Honoré, with his talk of “co-production”, and Llorens, with her insistence that “meaning is made socially”, are part of a movement away from the idea of the omnipotent curator. Yet both produce highly controlled and conceptual exhibitions, demonstrating absolute confidence in the idea of the visual argument.
Some curators take a different approach. Sarah McCrory commissions Frieze Projects, the non-commercial element in London’s Frieze Art Fair. “The tent is a transient space; it’s kind of like an airport. The pace, the noise, everything is just so extreme, and to engage with that I think you have to go up against it,” McCrory says. “I want to stop people looking [at art] in that window-shopping way.”
At this year’s fair, she will hang two bold prints by Thomas Bayrle in the entrance corridor. “I quite like that the architects and Frieze spend a lot of time and money making the fair look as sophisticated and chic as possible – and then this print is loud. It’s basically a design intervention.”
There is something confrontational and anarchic about the way she works – she is more interested in artists than consumers of art: “If the exhibition is terrible, you’ve got to get over that. It’s not what it’s about. It’s about the process.”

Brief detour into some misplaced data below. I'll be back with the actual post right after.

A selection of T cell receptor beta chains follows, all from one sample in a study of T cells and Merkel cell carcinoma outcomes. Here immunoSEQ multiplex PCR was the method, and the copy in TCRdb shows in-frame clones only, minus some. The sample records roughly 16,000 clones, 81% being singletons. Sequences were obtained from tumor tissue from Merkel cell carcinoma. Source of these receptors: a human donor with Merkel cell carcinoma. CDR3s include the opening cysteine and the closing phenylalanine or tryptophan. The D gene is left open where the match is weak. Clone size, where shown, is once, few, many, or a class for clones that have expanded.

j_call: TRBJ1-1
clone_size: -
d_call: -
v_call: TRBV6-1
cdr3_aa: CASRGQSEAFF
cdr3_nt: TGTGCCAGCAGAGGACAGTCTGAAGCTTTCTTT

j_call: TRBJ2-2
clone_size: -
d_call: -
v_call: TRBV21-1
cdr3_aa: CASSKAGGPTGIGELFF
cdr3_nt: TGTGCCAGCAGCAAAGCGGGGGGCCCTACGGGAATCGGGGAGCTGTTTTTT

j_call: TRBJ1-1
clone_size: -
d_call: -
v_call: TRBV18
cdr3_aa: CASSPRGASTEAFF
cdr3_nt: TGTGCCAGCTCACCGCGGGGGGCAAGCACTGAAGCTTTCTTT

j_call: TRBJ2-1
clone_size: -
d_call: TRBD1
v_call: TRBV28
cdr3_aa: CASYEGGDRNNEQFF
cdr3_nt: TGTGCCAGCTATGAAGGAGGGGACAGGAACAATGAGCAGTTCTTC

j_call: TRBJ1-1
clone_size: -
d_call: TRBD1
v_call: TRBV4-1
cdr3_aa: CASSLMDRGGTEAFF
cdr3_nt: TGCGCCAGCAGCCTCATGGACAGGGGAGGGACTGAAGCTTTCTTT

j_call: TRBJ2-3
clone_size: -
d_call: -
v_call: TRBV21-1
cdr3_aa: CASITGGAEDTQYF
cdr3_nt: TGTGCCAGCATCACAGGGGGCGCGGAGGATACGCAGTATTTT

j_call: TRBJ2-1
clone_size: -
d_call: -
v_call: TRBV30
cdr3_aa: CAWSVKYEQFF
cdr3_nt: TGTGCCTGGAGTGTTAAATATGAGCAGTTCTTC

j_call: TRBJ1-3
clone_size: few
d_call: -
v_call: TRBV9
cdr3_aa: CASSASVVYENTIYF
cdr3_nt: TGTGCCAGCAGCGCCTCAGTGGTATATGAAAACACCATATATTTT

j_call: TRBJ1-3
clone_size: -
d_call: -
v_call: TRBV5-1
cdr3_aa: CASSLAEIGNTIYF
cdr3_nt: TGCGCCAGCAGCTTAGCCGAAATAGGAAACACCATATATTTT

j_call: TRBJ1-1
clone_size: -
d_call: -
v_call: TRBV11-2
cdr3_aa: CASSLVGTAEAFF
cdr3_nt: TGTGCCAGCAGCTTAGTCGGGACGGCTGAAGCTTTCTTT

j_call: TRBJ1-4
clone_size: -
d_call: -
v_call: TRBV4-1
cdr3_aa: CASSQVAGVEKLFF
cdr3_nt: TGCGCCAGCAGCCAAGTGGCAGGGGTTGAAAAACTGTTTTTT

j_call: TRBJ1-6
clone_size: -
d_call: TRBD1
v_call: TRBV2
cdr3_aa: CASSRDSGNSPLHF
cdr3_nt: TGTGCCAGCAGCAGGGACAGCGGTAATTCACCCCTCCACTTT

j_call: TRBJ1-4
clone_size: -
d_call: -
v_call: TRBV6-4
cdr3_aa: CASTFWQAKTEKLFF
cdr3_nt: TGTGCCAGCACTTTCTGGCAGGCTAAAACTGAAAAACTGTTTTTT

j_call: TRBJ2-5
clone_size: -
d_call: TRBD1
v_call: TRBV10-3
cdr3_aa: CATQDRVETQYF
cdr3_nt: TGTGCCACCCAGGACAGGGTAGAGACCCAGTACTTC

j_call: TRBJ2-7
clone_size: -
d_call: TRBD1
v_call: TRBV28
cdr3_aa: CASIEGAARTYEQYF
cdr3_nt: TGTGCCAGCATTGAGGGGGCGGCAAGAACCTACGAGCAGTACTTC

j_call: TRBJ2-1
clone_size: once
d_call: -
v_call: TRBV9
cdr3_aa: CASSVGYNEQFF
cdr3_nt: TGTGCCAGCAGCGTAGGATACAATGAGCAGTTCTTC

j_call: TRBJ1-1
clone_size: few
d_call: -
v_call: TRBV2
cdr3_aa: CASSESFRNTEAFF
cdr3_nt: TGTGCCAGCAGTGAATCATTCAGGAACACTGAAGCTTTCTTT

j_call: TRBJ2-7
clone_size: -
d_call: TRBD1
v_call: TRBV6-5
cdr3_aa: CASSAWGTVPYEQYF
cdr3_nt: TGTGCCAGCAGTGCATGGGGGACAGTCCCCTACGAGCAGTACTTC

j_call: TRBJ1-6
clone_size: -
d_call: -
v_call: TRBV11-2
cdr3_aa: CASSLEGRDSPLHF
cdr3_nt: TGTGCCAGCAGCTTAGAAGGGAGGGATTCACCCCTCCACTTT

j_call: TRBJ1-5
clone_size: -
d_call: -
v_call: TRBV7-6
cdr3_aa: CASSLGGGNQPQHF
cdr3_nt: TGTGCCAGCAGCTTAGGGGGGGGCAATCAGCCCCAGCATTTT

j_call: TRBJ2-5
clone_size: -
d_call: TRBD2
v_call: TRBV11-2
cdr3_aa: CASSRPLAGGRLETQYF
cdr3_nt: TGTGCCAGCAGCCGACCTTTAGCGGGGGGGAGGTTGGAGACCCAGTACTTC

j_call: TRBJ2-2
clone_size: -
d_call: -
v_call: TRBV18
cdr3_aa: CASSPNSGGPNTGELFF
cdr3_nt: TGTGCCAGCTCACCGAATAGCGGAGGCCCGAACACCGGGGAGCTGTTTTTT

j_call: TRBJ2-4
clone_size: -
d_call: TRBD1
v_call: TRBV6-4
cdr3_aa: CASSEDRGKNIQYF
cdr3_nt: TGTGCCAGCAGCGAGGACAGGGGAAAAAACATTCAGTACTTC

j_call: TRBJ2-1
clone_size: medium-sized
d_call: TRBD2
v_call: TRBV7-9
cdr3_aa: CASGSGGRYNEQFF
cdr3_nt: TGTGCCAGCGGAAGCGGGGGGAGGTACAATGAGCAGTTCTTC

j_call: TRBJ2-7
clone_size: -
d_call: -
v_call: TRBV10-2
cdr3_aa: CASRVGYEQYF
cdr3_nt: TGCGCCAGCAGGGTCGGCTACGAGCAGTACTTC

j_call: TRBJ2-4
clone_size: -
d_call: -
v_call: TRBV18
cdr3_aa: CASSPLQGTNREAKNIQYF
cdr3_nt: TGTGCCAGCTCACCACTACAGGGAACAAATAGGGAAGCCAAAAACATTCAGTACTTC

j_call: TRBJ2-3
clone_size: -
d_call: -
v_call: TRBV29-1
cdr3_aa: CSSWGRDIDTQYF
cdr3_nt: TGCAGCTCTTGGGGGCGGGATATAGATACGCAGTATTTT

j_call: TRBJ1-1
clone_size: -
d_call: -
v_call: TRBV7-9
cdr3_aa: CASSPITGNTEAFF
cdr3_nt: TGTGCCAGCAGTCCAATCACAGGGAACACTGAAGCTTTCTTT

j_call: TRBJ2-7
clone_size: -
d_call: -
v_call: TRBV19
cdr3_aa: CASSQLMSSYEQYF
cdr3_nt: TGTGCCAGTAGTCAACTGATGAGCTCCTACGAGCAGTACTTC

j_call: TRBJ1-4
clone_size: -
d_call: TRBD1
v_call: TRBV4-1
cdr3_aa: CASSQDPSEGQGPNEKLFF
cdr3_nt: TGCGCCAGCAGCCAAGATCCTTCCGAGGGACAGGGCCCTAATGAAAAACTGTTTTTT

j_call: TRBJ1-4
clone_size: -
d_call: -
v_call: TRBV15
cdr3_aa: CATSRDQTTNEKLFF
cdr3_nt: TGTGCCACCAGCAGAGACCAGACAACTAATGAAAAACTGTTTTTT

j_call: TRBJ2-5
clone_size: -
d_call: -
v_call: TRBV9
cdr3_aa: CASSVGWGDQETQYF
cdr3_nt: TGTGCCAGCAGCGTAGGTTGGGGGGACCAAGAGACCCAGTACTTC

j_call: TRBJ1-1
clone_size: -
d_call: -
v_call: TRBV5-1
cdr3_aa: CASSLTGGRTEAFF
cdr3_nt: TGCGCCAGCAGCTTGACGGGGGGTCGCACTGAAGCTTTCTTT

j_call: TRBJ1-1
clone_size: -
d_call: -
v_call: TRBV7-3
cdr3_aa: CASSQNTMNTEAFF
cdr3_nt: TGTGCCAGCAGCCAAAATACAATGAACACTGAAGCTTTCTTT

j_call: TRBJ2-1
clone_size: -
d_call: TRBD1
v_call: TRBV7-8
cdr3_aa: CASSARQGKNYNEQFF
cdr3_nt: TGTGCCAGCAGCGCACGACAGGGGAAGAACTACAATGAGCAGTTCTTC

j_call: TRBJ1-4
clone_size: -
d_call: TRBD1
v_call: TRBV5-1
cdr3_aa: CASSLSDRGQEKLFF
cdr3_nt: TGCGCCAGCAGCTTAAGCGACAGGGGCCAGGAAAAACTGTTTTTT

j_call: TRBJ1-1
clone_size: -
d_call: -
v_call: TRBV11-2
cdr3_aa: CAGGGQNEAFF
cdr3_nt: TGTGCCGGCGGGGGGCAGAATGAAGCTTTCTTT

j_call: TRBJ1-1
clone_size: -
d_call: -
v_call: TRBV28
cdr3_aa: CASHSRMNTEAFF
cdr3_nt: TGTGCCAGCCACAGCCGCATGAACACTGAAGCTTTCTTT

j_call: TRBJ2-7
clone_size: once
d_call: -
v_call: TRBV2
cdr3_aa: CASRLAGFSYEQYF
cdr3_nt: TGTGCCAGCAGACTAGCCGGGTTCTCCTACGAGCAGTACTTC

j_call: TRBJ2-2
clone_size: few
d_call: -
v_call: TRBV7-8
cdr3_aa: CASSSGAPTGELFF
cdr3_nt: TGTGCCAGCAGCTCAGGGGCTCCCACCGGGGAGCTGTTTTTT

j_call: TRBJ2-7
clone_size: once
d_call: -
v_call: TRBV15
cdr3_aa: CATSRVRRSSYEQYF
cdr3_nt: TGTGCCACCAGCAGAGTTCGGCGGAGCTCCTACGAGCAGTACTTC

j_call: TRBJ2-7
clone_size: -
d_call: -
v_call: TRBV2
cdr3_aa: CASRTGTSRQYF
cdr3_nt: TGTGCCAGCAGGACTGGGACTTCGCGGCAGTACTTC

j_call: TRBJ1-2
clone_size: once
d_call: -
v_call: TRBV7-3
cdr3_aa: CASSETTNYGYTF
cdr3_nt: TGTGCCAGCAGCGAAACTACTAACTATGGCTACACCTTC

So McCrory is treading a fine line as a curator charged with engaging the public. As well as a number of Projects for the art fair, she has worked this year on Frieze Projects East, a series of public installations across the Olympic Games’ host boroughs in east London. She approached her brief – “engaged projects that sat in the community” – with an insistence that she would “not compromise the artists’ ideas in any way”. She asked sculptor Gary Webb to create a permanent playground in Charlton Park, Greenwich. “Gary’s really excited about materials and construction,” she says, “so [the commission] is in keeping with what he does.” But in other cases, she admits, “it was a bit of a battle”.
If McCrory represents an extreme in contemporary curating, her belief that the exhibition is essentially a work in progress is increasingly mainstream. Young curators Christoffersen and Llorens invited the clamour of public opinion into their show.
And Honoré’s first exhibition in the new DRAF space, A House of Leaves, is a fluid evolution of “movements”, with works being replaced gradually by others. Some shows are still conceived as a fixed argument – think of Damien Hirst’s flattering appraisal currently at Tate Modern – but for emerging curators instability is key.
‘A House of Leaves’, David Roberts Art Foundation, September 21-February 23
Frieze Projects East, until August 31 www.friezeprojectseast.org
Frieze Art Fair, October 11-14 www.friezelondon.com